Olympic sale: D-day and questions

The sale of the Olympics to Eagle Football, John Textor’s company, has seen ups and downs, twists and turns since June. It could finally end officially on December 8, the day of the light festival in Lyon, which is only a symbol: it is not certain that many people will see it more clearly when the OL Groupe will later announce its decision, which was taken last night by the board of directors.

Meeting from 22.00, after the women’s team’s victory over Zurich in the Champions League (4-0), the main shareholders had a decision to make on what to do with the sale of the club to the American businessman. After painfully validating its second round of funding for several weeks, the latter has hit a major hurdle in recent days. In order to guarantee some of his loans to take over the Olympics, Textor had to integrate the shares he owns in Crystal Palace (40%) into Eagle’s capital. Except that his partners at the English club (Parish, Harris and Blitzer), with whom relations have been refreshed, did not hear it that way, and the Premier League therefore did not want to give the Eagle boss the necessary permission.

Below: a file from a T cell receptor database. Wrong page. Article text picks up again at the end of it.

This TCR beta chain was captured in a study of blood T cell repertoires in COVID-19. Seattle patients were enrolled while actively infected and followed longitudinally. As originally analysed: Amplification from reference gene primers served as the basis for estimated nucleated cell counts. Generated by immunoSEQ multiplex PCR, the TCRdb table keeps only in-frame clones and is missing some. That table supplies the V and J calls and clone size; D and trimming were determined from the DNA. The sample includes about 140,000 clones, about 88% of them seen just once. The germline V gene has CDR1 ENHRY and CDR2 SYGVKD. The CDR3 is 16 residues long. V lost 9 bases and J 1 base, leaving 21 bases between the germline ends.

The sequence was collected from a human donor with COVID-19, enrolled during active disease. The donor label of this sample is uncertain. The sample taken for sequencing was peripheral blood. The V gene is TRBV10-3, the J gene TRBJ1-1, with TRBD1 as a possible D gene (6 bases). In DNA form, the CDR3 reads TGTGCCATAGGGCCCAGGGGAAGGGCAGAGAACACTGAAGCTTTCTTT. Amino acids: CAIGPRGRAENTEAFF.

The Olympics need cash

Before the fateful meeting, in a difficult economic context, those involved in the case did their utmost to ensure that John Textor validated his takeover of the Olympics. In fact, the American is determined to buy, while Pathé (19%), IDG (20%) and Jean-Michel Aulas, via his family with Holnest (28%), absolutely must sell quickly, and to Textor.

Its offer (approx. €800m, including debt assumption), at €3 per share, is actually largely profitable for them (the share was at €2.18 last night). Various financial arrangements were investigated as quickly as possible so that the case would succeed despite the blockade on the side of the Palace.

The Olympics are heavily indebted and in dire need of cash, and Textor has committed to injecting €86m immediately. If, on the other hand, the deal fails, the club should immediately take out a loan for an amount corresponding to very high interest rates, which would weigh heavily on its next financial year. Especially without the Champions League.

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